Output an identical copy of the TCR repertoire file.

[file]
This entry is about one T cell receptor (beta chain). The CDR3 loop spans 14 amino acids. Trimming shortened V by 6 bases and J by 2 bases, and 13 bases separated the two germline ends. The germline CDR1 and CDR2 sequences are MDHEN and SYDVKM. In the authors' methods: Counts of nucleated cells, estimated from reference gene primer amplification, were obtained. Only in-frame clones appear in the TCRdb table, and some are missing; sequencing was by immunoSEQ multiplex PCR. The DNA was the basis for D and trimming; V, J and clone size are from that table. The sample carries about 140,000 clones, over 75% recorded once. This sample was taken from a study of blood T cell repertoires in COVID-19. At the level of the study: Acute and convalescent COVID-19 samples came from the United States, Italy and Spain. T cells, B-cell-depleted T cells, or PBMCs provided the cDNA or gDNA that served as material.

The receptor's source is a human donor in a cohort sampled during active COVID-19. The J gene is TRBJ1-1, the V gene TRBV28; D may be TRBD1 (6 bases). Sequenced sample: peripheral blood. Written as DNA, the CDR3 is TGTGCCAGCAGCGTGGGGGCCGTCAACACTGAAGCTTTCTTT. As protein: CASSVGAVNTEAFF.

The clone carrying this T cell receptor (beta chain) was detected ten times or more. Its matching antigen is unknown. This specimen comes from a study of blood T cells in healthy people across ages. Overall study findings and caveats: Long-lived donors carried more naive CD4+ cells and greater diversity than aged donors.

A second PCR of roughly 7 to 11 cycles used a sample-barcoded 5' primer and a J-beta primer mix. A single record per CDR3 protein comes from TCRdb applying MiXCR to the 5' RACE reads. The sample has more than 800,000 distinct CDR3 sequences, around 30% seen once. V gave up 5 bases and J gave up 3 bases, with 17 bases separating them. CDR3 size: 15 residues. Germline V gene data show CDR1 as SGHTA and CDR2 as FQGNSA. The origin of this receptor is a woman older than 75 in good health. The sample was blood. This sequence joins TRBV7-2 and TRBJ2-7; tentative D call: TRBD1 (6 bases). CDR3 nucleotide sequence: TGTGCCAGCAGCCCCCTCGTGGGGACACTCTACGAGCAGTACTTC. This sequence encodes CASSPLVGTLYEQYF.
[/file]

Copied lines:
This entry is about one T cell receptor (beta chain). The CDR3 loop spans 14 amino acids. Trimming shortened V by 6 bases and J by 2 bases, and 13 bases separated the two germline ends. The germline CDR1 and CDR2 sequences are MDHEN and SYDVKM. In the authors' methods: Counts of nucleated cells, estimated from reference gene primer amplification, were obtained. Only in-frame clones appear in the TCRdb table, and some are missing; sequencing was by immunoSEQ multiplex PCR. The DNA was the basis for D and trimming; V, J and clone size are from that table. The sample carries about 140,000 clones, over 75% recorded once. This sample was taken from a study of blood T cell repertoires in COVID-19. At the level of the study: Acute and convalescent COVID-19 samples came from the United States, Italy and Spain. T cells, B-cell-depleted T cells, or PBMCs provided the cDNA or gDNA that served as material.

The receptor's source is a human donor in a cohort sampled during active COVID-19. The J gene is TRBJ1-1, the V gene TRBV28; D may be TRBD1 (6 bases). Sequenced sample: peripheral blood. Written as DNA, the CDR3 is TGTGCCAGCAGCGTGGGGGCCGTCAACACTGAAGCTTTCTTT. As protein: CASSVGAVNTEAFF.

The clone carrying this T cell receptor (beta chain) was detected ten times or more. Its matching antigen is unknown. This specimen comes from a study of blood T cells in healthy people across ages. Overall study findings and caveats: Long-lived donors carried more naive CD4+ cells and greater diversity than aged donors.

A second PCR of roughly 7 to 11 cycles used a sample-barcoded 5' primer and a J-beta primer mix. A single record per CDR3 protein comes from TCRdb applying MiXCR to the 5' RACE reads. The sample has more than 800,000 distinct CDR3 sequences, around 30% seen once. V gave up 5 bases and J gave up 3 bases, with 17 bases separating them. CDR3 size: 15 residues. Germline V gene data show CDR1 as SGHTA and CDR2 as FQGNSA. The origin of this receptor is a woman older than 75 in good health. The sample was blood. This sequence joins TRBV7-2 and TRBJ2-7; tentative D call: TRBD1 (6 bases). CDR3 nucleotide sequence: TGTGCCAGCAGCCCCCTCGTGGGGACACTCTACGAGCAGTACTTC. This sequence encodes CASSPLVGTLYEQYF.